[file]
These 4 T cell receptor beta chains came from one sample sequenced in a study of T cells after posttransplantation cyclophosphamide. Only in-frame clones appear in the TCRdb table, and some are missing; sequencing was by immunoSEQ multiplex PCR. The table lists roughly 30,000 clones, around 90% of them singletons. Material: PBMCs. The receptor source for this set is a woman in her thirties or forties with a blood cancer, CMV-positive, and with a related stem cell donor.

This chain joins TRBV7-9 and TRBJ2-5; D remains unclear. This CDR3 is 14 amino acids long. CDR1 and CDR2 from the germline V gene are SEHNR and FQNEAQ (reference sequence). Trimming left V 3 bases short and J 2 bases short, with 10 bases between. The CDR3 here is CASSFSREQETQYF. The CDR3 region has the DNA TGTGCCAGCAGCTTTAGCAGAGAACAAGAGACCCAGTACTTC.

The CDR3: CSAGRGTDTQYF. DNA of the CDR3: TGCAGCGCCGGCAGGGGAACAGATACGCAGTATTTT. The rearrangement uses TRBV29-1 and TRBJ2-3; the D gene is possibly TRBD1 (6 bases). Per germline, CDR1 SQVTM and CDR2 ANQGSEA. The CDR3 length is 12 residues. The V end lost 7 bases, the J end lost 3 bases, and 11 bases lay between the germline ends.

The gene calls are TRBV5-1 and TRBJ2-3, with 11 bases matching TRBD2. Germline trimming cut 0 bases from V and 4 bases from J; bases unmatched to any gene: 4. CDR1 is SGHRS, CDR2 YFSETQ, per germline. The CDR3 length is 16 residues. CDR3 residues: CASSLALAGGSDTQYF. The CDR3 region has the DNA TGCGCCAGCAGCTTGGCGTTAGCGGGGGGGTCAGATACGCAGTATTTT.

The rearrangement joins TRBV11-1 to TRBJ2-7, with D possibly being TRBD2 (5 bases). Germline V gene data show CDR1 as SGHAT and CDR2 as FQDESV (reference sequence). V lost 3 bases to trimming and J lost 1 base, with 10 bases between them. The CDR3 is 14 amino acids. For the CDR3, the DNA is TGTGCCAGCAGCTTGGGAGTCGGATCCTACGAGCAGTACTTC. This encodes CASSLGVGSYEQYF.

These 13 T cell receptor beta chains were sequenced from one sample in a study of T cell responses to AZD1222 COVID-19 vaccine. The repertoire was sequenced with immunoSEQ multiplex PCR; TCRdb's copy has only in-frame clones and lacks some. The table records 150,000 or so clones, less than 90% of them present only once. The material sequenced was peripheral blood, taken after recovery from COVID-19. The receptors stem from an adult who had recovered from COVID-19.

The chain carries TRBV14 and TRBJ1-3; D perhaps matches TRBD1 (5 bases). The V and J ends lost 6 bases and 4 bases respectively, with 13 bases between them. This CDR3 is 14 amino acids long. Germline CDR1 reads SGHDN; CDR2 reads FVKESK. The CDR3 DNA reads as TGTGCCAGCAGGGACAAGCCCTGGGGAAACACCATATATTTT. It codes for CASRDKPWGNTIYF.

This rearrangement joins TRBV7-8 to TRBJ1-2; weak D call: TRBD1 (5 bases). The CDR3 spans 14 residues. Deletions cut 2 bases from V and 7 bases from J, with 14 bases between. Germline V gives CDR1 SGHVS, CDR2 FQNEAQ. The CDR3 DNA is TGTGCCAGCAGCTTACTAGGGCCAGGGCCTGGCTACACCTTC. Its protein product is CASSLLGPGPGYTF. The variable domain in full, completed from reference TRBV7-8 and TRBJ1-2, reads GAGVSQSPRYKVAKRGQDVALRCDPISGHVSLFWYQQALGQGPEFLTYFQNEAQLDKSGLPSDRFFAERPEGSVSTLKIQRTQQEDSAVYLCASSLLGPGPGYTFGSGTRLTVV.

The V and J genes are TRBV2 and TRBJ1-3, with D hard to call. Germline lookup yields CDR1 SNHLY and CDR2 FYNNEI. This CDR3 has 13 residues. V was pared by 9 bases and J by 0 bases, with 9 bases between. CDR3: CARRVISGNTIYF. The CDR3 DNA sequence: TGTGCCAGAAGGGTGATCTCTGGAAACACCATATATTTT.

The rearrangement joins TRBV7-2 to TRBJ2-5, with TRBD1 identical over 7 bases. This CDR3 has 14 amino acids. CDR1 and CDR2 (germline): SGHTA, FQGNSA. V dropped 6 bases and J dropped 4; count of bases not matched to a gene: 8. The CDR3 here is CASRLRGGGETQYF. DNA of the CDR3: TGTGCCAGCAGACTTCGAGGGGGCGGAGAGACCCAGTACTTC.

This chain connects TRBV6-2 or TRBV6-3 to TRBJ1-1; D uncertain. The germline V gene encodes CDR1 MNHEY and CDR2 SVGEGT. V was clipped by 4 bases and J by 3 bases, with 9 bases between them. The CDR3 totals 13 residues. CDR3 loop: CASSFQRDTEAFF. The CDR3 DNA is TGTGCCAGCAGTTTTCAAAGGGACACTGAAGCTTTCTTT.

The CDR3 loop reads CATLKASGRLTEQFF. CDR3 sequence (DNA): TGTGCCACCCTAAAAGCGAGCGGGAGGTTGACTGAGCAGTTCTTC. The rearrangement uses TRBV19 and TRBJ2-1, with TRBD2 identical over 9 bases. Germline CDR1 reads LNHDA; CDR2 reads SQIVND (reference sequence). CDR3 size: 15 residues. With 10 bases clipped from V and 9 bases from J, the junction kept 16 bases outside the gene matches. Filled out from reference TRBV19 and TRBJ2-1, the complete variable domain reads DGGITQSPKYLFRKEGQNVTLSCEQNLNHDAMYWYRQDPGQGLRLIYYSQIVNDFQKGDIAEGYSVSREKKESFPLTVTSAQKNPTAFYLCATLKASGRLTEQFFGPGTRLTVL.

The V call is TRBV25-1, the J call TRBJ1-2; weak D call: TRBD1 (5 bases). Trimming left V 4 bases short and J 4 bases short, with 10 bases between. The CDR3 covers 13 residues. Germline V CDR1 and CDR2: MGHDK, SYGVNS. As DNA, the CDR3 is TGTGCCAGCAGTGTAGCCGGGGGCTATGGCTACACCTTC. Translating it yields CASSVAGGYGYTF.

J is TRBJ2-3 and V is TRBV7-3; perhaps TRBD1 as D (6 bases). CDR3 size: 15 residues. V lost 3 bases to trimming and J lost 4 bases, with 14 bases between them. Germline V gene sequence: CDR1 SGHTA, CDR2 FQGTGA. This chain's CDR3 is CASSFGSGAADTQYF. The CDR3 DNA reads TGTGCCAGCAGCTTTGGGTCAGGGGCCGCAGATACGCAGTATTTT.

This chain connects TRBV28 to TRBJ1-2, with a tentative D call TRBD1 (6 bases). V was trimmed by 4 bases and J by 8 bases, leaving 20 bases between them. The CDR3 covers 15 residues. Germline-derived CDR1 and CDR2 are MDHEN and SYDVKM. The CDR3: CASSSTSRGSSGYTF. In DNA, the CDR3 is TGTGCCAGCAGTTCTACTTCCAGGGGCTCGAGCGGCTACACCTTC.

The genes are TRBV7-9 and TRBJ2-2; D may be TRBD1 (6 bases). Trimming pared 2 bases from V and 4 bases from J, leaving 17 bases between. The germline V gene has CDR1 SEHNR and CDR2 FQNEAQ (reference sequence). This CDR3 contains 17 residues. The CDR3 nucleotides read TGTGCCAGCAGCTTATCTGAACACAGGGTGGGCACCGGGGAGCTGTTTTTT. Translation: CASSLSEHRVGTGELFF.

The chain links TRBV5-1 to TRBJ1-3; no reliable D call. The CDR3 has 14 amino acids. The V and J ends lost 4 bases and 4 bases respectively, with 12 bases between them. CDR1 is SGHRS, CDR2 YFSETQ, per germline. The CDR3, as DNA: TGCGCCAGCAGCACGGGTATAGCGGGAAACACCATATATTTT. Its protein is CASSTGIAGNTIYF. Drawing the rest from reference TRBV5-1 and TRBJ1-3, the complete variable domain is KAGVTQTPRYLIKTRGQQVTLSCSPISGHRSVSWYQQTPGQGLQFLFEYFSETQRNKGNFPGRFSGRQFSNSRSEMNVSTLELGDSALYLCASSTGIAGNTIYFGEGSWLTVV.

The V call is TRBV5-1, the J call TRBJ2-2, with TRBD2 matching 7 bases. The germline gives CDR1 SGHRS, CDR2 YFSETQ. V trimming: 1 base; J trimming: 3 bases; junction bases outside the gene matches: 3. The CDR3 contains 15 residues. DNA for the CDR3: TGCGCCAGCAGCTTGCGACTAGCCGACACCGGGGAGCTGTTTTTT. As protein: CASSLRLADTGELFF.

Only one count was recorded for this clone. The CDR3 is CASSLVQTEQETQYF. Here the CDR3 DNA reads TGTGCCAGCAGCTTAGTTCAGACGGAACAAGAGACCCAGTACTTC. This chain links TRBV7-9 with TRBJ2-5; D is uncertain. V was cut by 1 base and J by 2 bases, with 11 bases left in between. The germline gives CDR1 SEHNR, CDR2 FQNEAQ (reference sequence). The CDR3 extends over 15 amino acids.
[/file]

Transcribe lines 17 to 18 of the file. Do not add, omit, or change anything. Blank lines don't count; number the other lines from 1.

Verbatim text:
The chain links TRBV5-1 to TRBJ1-3; no reliable D call. The CDR3 has 14 amino acids. The V and J ends lost 4 bases and 4 bases respectively, with 12 bases between them. CDR1 is SGHRS, CDR2 YFSETQ, per germline. The CDR3, as DNA: TGCGCCAGCAGCACGGGTATAGCGGGAAACACCATATATTTT. Its protein is CASSTGIAGNTIYF. Drawing the rest from reference TRBV5-1 and TRBJ1-3, the complete variable domain is KAGVTQTPRYLIKTRGQQVTLSCSPISGHRSVSWYQQTPGQGLQFLFEYFSETQRNKGNFPGRFSGRQFSNSRSEMNVSTLELGDSALYLCASSTGIAGNTIYFGEGSWLTVV.

The V call is TRBV5-1, the J call TRBJ2-2, with TRBD2 matching 7 bases. The germline gives CDR1 SGHRS, CDR2 YFSETQ. V trimming: 1 base; J trimming: 3 bases; junction bases outside the gene matches: 3. The CDR3 contains 15 residues. DNA for the CDR3: TGCGCCAGCAGCTTGCGACTAGCCGACACCGGGGAGCTGTTTTTT. As protein: CASSLRLADTGELFF.